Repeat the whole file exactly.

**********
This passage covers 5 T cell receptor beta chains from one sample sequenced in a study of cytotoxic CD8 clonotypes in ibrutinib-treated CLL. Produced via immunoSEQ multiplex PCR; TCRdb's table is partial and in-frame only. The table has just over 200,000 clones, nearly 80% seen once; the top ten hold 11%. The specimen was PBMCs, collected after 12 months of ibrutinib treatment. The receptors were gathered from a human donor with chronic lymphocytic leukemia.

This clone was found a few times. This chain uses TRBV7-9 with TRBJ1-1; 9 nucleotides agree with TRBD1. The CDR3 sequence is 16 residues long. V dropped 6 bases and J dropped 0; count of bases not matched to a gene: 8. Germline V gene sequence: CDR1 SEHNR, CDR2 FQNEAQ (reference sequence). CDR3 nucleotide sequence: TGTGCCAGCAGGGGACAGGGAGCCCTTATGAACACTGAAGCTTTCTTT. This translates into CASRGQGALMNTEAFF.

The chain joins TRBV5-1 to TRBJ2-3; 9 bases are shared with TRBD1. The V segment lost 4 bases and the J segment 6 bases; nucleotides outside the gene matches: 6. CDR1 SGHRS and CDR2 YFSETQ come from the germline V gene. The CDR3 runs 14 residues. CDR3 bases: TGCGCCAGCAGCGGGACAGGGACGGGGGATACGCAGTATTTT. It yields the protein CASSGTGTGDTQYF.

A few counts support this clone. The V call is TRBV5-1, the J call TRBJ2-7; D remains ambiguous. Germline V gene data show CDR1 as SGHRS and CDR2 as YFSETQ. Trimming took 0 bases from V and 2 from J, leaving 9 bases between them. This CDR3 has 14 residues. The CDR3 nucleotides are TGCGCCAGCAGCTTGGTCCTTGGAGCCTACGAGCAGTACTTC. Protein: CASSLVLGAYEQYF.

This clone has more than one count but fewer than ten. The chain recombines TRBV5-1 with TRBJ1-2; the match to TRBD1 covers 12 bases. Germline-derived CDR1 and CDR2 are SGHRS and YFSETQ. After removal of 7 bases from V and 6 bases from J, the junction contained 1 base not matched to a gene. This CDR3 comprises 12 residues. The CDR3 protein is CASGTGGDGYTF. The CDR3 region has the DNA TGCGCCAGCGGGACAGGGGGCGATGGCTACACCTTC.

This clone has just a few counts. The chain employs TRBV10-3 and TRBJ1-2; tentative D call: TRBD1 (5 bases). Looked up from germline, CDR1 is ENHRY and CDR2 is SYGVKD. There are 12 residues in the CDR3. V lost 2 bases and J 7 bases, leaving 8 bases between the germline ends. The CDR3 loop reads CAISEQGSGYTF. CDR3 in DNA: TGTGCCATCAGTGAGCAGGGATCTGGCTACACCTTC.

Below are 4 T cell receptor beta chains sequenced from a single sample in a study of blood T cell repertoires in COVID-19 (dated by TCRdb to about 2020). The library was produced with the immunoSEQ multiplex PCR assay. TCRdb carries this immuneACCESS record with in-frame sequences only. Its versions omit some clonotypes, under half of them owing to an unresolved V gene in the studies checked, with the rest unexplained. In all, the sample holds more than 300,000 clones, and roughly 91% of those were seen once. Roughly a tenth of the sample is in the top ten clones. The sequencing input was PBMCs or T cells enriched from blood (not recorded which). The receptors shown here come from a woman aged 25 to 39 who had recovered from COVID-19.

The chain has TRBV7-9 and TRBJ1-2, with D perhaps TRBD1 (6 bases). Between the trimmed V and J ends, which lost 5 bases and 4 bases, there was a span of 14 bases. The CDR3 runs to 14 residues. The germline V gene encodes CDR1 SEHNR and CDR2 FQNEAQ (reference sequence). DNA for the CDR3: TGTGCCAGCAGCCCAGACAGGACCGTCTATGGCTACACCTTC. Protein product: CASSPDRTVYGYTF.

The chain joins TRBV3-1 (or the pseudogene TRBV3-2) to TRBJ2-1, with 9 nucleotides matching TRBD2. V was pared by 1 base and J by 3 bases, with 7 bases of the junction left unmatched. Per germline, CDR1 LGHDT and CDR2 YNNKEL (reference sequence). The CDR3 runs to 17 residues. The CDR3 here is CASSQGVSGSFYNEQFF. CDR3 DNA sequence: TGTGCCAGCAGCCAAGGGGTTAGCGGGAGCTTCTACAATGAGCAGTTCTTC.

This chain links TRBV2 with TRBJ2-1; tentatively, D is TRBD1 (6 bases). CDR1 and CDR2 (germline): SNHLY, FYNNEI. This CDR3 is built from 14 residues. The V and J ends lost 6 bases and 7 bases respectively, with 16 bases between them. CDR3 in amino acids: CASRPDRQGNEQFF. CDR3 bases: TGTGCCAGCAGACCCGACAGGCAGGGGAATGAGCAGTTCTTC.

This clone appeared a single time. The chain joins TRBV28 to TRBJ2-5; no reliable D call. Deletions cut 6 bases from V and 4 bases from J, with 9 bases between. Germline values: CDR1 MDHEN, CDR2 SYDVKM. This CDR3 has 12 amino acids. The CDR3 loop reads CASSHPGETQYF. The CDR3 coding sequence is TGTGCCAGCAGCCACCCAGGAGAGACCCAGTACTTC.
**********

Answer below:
This passage covers 5 T cell receptor beta chains from one sample sequenced in a study of cytotoxic CD8 clonotypes in ibrutinib-treated CLL. Produced via immunoSEQ multiplex PCR; TCRdb's table is partial and in-frame only. The table has just over 200,000 clones, nearly 80% seen once; the top ten hold 11%. The specimen was PBMCs, collected after 12 months of ibrutinib treatment. The receptors were gathered from a human donor with chronic lymphocytic leukemia.

This clone was found a few times. This chain uses TRBV7-9 with TRBJ1-1; 9 nucleotides agree with TRBD1. The CDR3 sequence is 16 residues long. V dropped 6 bases and J dropped 0; count of bases not matched to a gene: 8. Germline V gene sequence: CDR1 SEHNR, CDR2 FQNEAQ (reference sequence). CDR3 nucleotide sequence: TGTGCCAGCAGGGGACAGGGAGCCCTTATGAACACTGAAGCTTTCTTT. This translates into CASRGQGALMNTEAFF.

The chain joins TRBV5-1 to TRBJ2-3; 9 bases are shared with TRBD1. The V segment lost 4 bases and the J segment 6 bases; nucleotides outside the gene matches: 6. CDR1 SGHRS and CDR2 YFSETQ come from the germline V gene. The CDR3 runs 14 residues. CDR3 bases: TGCGCCAGCAGCGGGACAGGGACGGGGGATACGCAGTATTTT. It yields the protein CASSGTGTGDTQYF.

A few counts support this clone. The V call is TRBV5-1, the J call TRBJ2-7; D remains ambiguous. Germline V gene data show CDR1 as SGHRS and CDR2 as YFSETQ. Trimming took 0 bases from V and 2 from J, leaving 9 bases between them. This CDR3 has 14 residues. The CDR3 nucleotides are TGCGCCAGCAGCTTGGTCCTTGGAGCCTACGAGCAGTACTTC. Protein: CASSLVLGAYEQYF.

This clone has more than one count but fewer than ten. The chain recombines TRBV5-1 with TRBJ1-2; the match to TRBD1 covers 12 bases. Germline-derived CDR1 and CDR2 are SGHRS and YFSETQ. After removal of 7 bases from V and 6 bases from J, the junction contained 1 base not matched to a gene. This CDR3 comprises 12 residues. The CDR3 protein is CASGTGGDGYTF. The CDR3 region has the DNA TGCGCCAGCGGGACAGGGGGCGATGGCTACACCTTC.

This clone has just a few counts. The chain employs TRBV10-3 and TRBJ1-2; tentative D call: TRBD1 (5 bases). Looked up from germline, CDR1 is ENHRY and CDR2 is SYGVKD. There are 12 residues in the CDR3. V lost 2 bases and J 7 bases, leaving 8 bases between the germline ends. The CDR3 loop reads CAISEQGSGYTF. CDR3 in DNA: TGTGCCATCAGTGAGCAGGGATCTGGCTACACCTTC.

Below are 4 T cell receptor beta chains sequenced from a single sample in a study of blood T cell repertoires in COVID-19 (dated by TCRdb to about 2020). The library was produced with the immunoSEQ multiplex PCR assay. TCRdb carries this immuneACCESS record with in-frame sequences only. Its versions omit some clonotypes, under half of them owing to an unresolved V gene in the studies checked, with the rest unexplained. In all, the sample holds more than 300,000 clones, and roughly 91% of those were seen once. Roughly a tenth of the sample is in the top ten clones. The sequencing input was PBMCs or T cells enriched from blood (not recorded which). The receptors shown here come from a woman aged 25 to 39 who had recovered from COVID-19.

The chain has TRBV7-9 and TRBJ1-2, with D perhaps TRBD1 (6 bases). Between the trimmed V and J ends, which lost 5 bases and 4 bases, there was a span of 14 bases. The CDR3 runs to 14 residues. The germline V gene encodes CDR1 SEHNR and CDR2 FQNEAQ (reference sequence). DNA for the CDR3: TGTGCCAGCAGCCCAGACAGGACCGTCTATGGCTACACCTTC. Protein product: CASSPDRTVYGYTF.

The chain joins TRBV3-1 (or the pseudogene TRBV3-2) to TRBJ2-1, with 9 nucleotides matching TRBD2. V was pared by 1 base and J by 3 bases, with 7 bases of the junction left unmatched. Per germline, CDR1 LGHDT and CDR2 YNNKEL (reference sequence). The CDR3 runs to 17 residues. The CDR3 here is CASSQGVSGSFYNEQFF. CDR3 DNA sequence: TGTGCCAGCAGCCAAGGGGTTAGCGGGAGCTTCTACAATGAGCAGTTCTTC.

This chain links TRBV2 with TRBJ2-1; tentatively, D is TRBD1 (6 bases). CDR1 and CDR2 (germline): SNHLY, FYNNEI. This CDR3 is built from 14 residues. The V and J ends lost 6 bases and 7 bases respectively, with 16 bases between them. CDR3 in amino acids: CASRPDRQGNEQFF. CDR3 bases: TGTGCCAGCAGACCCGACAGGCAGGGGAATGAGCAGTTCTTC.

This clone appeared a single time. The chain joins TRBV28 to TRBJ2-5; no reliable D call. Deletions cut 6 bases from V and 4 bases from J, with 9 bases between. Germline values: CDR1 MDHEN, CDR2 SYDVKM. This CDR3 has 12 amino acids. The CDR3 loop reads CASSHPGETQYF. The CDR3 coding sequence is TGTGCCAGCAGCCACCCAGGAGAGACCCAGTACTTC.